Elladan’s reply was to give Glorfindel something he had never received from another male, a deep kiss. Coming together, it was as if they submitted to each other. Glorfindel drank Elladan’s sorrow; in turn, he felt the loremaster’s silver tongue searching out his own pain. Gently, Elladan pressed the black velvet of his torso against Glorfindel’s sensitized body, giving a new sensuous pleasure, as an extension of all the sensation before.

Having no idea how to proceed, Glorfindel murmured, "What did you think of, when you asked to serve me?"

Elladan fell to his knees and pressed his warm face against the white silk at Glorfindel’s loins. "The glimpse I had of your manhood, seeing it through the wet linen of your loincloth. With my mouth, I would give you release. Others have told me I am surpassing at that. You would be well pleased."

Glorfindel reached down to try and draw Elladan up again. "Ai, son of Elrond, that is too much. You should not lower yourself like that. Is there a more honorable way to do it? Something less humiliating than you lowering yourself to serve the privates of the one who was flailed?"

Elladan glanced up, grey eyes dilated with excitement, and writhed for an instant as if Glorfindel’s words gave him a pain he treasured. "Yea, it is humbling. But it makes me want it all the more, when you speak of it like that."

Marvelling at this, Glorfindel asked, "Do you like doing it?"

"If you sit here, away from the last of the water, I will show you how much!" In a trice, he was sitting widely on the bench where Elladan had watched him. The laces that Elladan had fastened tight, he now undid again. Elladan’s hand, still smooth from the salve, unfolded the loincloth and drew out his most private parts, stroking his phallus as gently as if it was a fruit that might bruise. It was all as astonishing to Glorfindel as the rite of ansereg had been, yet linked in its intimacy, and no part of it more so that seeing Elladan’s dark head bend low to take him in.

From that moment, Glorfindel only stopped Elladan from doing one thing. He reached down to shift Elladan’s hand away when it strayed too far back for his comfort. Elladan moved away obligingly, even as he dipped his head lower, taking Glorfindel in so deep that his lips brushed the golden mat of hair where phallus met loins. Glorfindel closed his eyes, feeling his hips sliding to meet Elladan’s warm, rhythmic suckling. Where Elladan’s skin brushed his, he could feel his heat, and he found himself breathing in time with Elladan’s lusty gasps.

Soon, Glorfindel felt his peak building terribly, like a waiting stab of lightning. He felt he could not, could not shame Elladan that deeply, however hungrily he knelt. "Draw back, I must spend," he gasped. Artful Elladan slid his hand as a sleeve around Glorfindel’s rod as he took his mouth away. It only took three firm strokes to make Glorfindel spill.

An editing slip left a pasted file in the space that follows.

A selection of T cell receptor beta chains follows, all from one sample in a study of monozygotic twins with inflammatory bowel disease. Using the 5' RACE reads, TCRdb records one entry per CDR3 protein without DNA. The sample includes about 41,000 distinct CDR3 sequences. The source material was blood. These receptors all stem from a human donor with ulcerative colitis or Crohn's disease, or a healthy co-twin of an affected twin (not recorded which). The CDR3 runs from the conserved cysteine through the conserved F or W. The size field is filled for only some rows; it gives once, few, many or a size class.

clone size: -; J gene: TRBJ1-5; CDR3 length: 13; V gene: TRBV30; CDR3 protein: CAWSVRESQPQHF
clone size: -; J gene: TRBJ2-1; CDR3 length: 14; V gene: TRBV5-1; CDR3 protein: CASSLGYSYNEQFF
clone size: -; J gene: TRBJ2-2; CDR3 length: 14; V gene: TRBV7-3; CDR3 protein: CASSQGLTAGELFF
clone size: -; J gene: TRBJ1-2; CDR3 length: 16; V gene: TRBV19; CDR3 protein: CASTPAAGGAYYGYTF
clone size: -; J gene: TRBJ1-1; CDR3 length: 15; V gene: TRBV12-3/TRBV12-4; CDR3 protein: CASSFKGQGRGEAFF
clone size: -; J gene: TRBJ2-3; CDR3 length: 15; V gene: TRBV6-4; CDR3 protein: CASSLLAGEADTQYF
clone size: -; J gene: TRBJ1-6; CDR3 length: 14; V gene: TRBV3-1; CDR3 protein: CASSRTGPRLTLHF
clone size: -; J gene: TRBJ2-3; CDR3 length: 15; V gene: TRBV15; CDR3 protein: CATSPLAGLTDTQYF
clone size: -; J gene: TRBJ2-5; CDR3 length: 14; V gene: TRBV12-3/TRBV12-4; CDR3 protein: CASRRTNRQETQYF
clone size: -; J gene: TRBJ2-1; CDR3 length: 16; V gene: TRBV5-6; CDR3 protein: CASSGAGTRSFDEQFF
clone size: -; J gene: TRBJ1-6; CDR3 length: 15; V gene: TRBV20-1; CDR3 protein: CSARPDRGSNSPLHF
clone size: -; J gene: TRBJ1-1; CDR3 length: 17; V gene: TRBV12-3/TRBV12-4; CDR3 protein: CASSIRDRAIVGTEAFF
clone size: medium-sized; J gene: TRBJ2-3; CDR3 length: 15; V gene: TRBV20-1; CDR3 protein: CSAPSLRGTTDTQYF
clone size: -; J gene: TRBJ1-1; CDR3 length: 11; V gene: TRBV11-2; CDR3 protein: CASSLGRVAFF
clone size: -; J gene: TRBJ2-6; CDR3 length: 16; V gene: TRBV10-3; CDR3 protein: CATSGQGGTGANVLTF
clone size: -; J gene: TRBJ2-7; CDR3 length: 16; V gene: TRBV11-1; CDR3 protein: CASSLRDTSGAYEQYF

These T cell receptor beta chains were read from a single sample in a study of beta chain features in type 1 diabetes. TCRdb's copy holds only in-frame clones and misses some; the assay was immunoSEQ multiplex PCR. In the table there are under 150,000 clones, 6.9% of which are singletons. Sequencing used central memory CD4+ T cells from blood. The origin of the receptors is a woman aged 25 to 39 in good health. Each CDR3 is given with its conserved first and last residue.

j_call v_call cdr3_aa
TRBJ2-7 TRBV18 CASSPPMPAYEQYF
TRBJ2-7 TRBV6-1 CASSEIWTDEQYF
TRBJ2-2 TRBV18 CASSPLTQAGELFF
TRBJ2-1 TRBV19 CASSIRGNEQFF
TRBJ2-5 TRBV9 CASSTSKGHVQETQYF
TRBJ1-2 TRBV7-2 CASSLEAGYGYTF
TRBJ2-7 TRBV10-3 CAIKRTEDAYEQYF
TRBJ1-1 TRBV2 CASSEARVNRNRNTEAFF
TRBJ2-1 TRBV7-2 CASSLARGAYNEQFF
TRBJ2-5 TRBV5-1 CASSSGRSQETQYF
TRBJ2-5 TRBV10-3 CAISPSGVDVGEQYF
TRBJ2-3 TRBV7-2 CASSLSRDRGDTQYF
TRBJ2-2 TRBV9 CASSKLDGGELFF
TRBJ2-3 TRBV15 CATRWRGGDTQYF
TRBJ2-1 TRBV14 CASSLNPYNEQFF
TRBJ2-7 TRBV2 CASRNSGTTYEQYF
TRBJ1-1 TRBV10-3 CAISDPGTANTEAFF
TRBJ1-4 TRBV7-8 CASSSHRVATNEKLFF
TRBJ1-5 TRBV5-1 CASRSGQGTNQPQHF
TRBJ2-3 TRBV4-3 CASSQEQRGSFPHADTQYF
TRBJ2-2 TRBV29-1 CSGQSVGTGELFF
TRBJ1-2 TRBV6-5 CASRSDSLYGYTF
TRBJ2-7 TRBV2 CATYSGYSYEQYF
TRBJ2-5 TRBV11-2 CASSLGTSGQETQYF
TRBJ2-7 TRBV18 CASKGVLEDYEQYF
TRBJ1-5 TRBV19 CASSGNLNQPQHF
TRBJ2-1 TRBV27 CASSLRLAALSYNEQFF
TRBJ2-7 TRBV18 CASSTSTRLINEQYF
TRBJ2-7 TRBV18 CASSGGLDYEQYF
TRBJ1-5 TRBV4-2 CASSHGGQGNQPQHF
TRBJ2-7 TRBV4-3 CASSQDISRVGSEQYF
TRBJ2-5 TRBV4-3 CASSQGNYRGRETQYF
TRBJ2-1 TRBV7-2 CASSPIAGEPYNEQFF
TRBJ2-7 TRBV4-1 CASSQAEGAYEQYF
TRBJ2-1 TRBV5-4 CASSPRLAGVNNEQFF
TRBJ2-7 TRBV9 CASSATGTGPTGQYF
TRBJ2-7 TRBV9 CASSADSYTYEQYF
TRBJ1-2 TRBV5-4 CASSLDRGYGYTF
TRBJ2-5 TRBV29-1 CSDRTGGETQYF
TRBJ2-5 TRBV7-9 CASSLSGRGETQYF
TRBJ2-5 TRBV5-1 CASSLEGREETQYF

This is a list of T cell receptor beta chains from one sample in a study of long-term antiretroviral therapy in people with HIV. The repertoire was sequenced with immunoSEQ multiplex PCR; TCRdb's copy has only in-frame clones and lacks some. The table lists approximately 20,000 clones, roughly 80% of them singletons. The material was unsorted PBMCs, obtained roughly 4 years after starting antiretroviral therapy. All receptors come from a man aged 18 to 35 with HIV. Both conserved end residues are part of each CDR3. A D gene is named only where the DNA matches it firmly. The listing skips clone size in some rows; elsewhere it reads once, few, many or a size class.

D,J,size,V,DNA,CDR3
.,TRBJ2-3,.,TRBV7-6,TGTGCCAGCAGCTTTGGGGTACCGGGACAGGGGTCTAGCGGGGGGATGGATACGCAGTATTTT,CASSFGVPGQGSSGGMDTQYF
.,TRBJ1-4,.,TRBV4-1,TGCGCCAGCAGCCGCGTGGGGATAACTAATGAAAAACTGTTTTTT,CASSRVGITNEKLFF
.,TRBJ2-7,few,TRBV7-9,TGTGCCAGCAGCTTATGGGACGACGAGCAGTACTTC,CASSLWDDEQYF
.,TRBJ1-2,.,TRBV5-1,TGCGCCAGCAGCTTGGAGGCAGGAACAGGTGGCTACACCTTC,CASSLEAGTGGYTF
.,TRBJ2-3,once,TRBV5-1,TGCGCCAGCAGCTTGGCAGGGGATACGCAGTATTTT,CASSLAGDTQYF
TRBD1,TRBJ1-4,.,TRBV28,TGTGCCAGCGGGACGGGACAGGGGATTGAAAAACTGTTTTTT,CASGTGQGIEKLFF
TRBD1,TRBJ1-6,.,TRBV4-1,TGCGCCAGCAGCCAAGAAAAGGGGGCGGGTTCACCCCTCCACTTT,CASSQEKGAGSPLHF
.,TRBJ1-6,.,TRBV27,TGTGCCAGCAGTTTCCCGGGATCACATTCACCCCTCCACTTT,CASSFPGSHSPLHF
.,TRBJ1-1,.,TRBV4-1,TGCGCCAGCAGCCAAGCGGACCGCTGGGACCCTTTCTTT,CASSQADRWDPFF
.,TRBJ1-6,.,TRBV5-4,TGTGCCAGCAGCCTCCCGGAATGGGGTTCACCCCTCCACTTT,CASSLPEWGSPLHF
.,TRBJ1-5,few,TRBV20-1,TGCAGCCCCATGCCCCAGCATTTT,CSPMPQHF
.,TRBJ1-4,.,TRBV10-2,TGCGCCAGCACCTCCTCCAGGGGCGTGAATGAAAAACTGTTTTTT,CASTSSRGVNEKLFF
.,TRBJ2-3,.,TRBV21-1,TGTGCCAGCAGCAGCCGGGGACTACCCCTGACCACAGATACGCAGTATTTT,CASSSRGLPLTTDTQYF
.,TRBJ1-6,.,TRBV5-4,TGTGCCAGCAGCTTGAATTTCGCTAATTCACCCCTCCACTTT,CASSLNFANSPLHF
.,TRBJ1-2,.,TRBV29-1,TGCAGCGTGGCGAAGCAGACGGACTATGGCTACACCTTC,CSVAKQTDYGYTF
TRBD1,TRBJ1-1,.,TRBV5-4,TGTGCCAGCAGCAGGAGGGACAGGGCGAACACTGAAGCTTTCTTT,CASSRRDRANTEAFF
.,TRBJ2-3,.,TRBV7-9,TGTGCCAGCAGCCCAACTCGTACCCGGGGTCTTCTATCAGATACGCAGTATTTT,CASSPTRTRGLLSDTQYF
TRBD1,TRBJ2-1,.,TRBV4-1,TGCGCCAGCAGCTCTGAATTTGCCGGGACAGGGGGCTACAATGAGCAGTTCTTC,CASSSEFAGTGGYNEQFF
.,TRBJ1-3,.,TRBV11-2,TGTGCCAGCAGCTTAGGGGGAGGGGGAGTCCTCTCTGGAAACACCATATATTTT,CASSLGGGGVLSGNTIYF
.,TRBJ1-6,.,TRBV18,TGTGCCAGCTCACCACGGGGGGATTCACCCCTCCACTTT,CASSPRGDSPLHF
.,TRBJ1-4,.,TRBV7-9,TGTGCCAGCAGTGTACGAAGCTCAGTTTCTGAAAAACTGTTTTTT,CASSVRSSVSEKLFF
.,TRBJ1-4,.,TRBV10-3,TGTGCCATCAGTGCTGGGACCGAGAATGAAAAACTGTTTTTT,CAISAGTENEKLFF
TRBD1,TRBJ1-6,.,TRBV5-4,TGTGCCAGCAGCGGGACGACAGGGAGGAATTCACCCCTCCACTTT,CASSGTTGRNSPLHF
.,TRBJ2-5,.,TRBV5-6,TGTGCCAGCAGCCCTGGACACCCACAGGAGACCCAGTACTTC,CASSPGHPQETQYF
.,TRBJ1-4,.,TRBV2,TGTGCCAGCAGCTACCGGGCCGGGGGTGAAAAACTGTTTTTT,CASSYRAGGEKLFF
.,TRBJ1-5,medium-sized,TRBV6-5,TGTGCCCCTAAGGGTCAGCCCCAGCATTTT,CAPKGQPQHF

After he quit seeing stars, Glorfindel leaned up straight, feeling Elladan stroke his rod clean with the discarded loincloth. His head clearing, he felt that his years, and the grace they brought him, were fully his once more. His trousers laced again, he knelt to the floor beside Elladan and embraced him. "Thank you. You have set me more free than you know. The only other time I thought I engaged in ansereg, it was with one—" Glorfindel said nothing about who, not wishing to shame Elladan, "who, in the rite, forced me to meet his lusts. And they were vile, dark as his heart. Now, I can set him as naught, as well as the Balrog."

Still holding Glorfindel’s shoulders, Elladan leaned back and gazed on him in wonder. "And you have done me more honor than I imagined. Forgive me! I had heard rumors of such ill-use of ansereg, but I never thought such a thing could happen to an Elf of Aman."

"I was not of Aman, then; I was as I am now – of Middle-earth." Glorfindel placed his hand on the edge of the bench and swayed up. "And here I will remain, for a time." He leaned, of a sudden, on the wall.

"Are you all right?" Elladan asked, springing up to aid him.

Glorfindel was smiling. "I am tired – tired as I have not been since I landed on these shores. And, ai, it is good." With his limbs loose and free in relaxed weariness, he turned and, himself, took the initiative for a long kiss of parting.

That night, Glorfindel slept fearlessly.

His rest was profound. He arose with the dawn. Early, he walked through Rivendell’s valley, head high and proud, singing quietly. Coming across another of Rivendell’s endemic trysting couples returning from some arbor of hidden lust, he gave the blushing pair a warm good-morning. The trees were aflame with gold and crimson leaves, and the cold air carried the water-scent of cool mist and dew.

Able to concentrate, he saw how easy it would be to defend the well-sited buildings, and how worthy the Homely House was of such defense. He strode about the House, even to its outlying workshops and smithies. A kiln was already burning; soon artisans would be at work.

Glorfindel paused in front of the kiln. Behind the kiln’s mouth, a bright fire burned hot enough to make a dull roaring noise.

Even gazing into the heart of the fire, he was at peace.